The subjects she pick are people often talked about in popular culture, or those who have inspired her. One of her personal favourites is ‘Secret’ – a portrait of Taiwanese singer Jay Chou created using coffee cup stains. Inspired by the song A Secret that Cannot Be Told, the sepia-tone evokes nostalgia, and the many stamped rings blending into one another represent broken leaves and memories.
“Jay’s songs were a huge part of my teenage years, and I wanted to create a piece that reminded me of those days. I really tried to feel the emotions of the song and transferred them onto the painting,” she says.
On artists she looks up to, Red cites Chuck Close as a huge inspiration. The American painter and photographer is known for his monumental, gridded paintings that look abstract up close but hyper-realistic from afar.
One particular quote by Close struck a chord with her. “He once said that inspiration is for amateurs; the rest just show up and get to work. If you wait around for clouds to part and a bolt of lightning to strike you in the brain, you’re not going to make an awful lot of work,” she quips. “That has brought me through times when I have doubted and questioned myself.”
Social media has played an important role in promoting her art, which Red is grateful for. “You’re your own ‘company’ now, and art collectors, buyers and clients get to come to you directly instead of going through a gallery. Everyone’s glued to their phones these days so if your work isn’t online, you’re missing out on a lot of eyeballs!”
Red says the Malaysian art scene is still in its infancy but is slowly but surely growing. “When I visited Penang recently, it was truly enjoyable walking around the city hunting for street murals! Local artists should tap into social media to promote their work, and think about how to curate their work online and develop their own distinct style,” she advises.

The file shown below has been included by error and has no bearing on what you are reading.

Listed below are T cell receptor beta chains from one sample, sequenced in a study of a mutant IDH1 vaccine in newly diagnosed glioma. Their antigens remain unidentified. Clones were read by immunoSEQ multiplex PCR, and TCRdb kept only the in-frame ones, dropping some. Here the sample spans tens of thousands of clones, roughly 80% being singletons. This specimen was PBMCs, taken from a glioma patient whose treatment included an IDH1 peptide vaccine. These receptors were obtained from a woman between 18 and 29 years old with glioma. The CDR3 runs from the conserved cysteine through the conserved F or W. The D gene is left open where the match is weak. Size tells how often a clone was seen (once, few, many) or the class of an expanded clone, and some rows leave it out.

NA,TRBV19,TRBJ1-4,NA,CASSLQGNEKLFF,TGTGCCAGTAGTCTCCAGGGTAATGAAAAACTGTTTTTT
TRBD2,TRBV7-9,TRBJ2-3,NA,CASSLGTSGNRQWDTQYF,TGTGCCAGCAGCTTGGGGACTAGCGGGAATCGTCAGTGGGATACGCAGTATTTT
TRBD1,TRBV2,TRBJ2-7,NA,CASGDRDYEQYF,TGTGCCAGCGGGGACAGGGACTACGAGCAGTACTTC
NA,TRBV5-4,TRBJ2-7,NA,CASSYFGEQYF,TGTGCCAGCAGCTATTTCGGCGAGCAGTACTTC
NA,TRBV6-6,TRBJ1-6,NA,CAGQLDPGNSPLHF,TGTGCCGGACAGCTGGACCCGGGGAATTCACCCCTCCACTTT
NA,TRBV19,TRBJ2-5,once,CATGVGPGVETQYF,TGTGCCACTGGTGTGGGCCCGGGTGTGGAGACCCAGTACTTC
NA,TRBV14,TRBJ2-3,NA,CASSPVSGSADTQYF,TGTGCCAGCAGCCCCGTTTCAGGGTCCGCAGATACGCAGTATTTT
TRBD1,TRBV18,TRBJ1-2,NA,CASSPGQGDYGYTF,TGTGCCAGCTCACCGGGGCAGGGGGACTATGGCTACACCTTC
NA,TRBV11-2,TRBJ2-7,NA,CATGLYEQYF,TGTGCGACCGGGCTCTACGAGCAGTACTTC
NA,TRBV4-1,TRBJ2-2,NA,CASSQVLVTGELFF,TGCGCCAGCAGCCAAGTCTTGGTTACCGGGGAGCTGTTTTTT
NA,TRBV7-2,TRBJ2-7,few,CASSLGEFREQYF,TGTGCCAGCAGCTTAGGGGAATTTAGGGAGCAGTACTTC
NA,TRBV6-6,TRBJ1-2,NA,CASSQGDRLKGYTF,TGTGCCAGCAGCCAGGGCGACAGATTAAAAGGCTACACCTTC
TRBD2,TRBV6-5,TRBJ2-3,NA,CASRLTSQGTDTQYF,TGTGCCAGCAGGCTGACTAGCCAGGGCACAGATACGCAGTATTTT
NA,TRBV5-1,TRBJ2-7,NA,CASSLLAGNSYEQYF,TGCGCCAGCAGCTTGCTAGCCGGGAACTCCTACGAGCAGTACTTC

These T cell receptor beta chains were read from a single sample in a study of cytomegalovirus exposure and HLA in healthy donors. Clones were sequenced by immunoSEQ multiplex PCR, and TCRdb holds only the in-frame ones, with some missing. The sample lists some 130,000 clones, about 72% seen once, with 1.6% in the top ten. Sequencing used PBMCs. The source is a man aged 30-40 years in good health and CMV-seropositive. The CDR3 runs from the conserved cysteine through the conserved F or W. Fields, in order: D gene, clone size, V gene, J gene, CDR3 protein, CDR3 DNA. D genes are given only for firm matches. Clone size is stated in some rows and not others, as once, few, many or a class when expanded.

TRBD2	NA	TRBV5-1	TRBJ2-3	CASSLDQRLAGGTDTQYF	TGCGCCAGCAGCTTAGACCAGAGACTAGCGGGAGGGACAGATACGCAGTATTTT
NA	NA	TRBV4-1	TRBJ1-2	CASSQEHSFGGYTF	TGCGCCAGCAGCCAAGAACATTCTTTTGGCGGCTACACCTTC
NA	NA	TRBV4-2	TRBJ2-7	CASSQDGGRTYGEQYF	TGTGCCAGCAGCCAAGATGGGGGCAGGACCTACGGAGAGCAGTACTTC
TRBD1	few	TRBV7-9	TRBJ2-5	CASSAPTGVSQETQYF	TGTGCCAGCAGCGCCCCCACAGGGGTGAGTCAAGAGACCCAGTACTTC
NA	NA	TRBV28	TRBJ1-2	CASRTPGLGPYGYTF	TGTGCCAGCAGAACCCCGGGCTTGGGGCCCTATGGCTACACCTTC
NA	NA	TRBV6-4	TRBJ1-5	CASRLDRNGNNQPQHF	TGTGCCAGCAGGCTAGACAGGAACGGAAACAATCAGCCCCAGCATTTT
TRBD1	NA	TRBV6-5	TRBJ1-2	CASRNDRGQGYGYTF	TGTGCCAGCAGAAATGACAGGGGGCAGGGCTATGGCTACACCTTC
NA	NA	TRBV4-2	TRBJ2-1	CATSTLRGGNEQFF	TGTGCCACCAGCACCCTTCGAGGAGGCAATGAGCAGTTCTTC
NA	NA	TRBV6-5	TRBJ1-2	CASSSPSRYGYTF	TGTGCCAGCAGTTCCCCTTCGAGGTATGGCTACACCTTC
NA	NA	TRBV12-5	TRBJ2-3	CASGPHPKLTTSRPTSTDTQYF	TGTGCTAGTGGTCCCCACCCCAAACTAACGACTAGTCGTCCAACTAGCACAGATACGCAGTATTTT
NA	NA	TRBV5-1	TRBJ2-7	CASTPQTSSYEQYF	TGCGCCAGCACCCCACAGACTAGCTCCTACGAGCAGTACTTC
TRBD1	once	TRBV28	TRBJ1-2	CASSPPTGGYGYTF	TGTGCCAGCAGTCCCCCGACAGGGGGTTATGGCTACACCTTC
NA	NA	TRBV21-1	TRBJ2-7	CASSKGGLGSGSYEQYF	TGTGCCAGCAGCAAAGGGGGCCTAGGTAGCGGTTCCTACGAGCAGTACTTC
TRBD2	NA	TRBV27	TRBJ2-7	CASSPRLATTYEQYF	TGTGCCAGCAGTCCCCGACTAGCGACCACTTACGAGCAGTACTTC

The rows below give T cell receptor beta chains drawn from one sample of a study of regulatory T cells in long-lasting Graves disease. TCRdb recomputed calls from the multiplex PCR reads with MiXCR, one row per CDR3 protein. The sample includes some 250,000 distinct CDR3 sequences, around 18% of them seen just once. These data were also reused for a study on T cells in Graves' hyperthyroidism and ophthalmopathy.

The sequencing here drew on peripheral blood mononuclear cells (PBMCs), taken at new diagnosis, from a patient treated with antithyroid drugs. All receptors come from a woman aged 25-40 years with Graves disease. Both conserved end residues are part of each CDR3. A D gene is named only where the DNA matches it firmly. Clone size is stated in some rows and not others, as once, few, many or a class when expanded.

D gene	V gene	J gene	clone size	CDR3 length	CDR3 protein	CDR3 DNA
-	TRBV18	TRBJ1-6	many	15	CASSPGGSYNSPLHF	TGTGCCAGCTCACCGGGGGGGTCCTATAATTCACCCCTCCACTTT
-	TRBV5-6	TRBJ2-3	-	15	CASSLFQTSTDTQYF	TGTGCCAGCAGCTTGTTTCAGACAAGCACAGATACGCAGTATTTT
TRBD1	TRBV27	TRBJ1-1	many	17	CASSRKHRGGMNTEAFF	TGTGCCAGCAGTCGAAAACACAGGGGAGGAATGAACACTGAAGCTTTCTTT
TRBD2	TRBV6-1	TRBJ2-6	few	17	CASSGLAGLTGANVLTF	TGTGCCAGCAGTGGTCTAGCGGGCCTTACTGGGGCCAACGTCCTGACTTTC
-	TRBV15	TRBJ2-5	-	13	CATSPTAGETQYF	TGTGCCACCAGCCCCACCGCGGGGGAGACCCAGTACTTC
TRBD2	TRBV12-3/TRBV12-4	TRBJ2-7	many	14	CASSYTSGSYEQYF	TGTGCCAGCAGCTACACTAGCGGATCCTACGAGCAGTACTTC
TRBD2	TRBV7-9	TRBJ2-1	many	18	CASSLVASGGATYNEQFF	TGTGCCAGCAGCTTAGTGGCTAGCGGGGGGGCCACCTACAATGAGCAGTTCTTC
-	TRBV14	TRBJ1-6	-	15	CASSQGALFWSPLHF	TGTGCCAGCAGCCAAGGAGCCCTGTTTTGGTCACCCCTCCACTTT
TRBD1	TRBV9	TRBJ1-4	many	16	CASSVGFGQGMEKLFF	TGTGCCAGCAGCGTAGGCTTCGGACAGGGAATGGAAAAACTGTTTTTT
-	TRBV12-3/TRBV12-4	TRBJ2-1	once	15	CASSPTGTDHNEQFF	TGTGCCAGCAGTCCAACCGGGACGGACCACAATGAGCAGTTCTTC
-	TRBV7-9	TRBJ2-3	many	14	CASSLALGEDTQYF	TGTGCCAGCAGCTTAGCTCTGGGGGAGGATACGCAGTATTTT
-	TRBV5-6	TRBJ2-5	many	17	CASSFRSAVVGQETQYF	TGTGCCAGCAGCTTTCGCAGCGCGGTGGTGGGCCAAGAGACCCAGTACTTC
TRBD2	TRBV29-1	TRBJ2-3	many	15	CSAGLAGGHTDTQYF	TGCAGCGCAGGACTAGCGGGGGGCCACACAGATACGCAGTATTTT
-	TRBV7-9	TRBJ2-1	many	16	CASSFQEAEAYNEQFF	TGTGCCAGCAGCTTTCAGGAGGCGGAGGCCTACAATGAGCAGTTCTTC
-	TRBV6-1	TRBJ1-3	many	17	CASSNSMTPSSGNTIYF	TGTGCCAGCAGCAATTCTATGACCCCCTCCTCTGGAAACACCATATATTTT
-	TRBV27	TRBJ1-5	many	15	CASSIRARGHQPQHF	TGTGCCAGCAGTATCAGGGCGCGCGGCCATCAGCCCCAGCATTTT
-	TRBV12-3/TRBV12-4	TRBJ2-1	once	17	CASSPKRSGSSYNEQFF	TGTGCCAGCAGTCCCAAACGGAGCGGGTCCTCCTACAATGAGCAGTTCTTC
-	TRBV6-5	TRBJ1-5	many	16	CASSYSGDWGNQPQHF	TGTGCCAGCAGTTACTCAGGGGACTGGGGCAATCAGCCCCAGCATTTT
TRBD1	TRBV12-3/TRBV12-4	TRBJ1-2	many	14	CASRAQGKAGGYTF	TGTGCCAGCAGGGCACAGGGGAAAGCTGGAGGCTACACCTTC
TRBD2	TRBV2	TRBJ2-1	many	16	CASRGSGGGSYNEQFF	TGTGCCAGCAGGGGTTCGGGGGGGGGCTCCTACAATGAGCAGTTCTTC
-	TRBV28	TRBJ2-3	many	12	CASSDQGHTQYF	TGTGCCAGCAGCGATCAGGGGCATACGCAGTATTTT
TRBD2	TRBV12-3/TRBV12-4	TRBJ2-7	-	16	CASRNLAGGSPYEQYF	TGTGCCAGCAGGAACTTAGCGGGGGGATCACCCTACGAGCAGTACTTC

Red is a firm believer of personal projects – after all, she got discovered because of them – and thinks that artists should do things that they’re passionate about. “Chances are, artists will get discovered not by projects they’ve created for clients, but by their personal projects,” she says.
For her, the best part of her job is being able to share her art with people from all around the globe and inspire others to see things differently. “I occasionally receive emails from fans who have no background in art, or who say they were never interested in art before. Sometimes these are from children, written with the help of their parents. That truly encourages me.”
Red shares that right from the start, she wanted to create art that could be understood and appreciated, rather than layered in cryptic messages, and this is probably why people like her work.
“I think it is the fascination of seeing something ordinary used in a surprisingly different way that resonates with people,” she enthuses, adding that she hopes to inspire others to create their own art not bound to rules.
Art aside, the talented young woman is also passionate about humanitarian issues. She previously travelled to Cambodia to meet her sponsored child and raise awareness on conditions there, in partnership with World Vision. Her latest personal project will focus on the plight of refugees. “I’ve been chatting with various people involved in helping refugees. I’ll also be visiting a school for Syrian refugees in Lebanon soon,” she says.
Her advice for aspiring artists? “Work hard, be consistent, and don’t be afraid of showing your work.”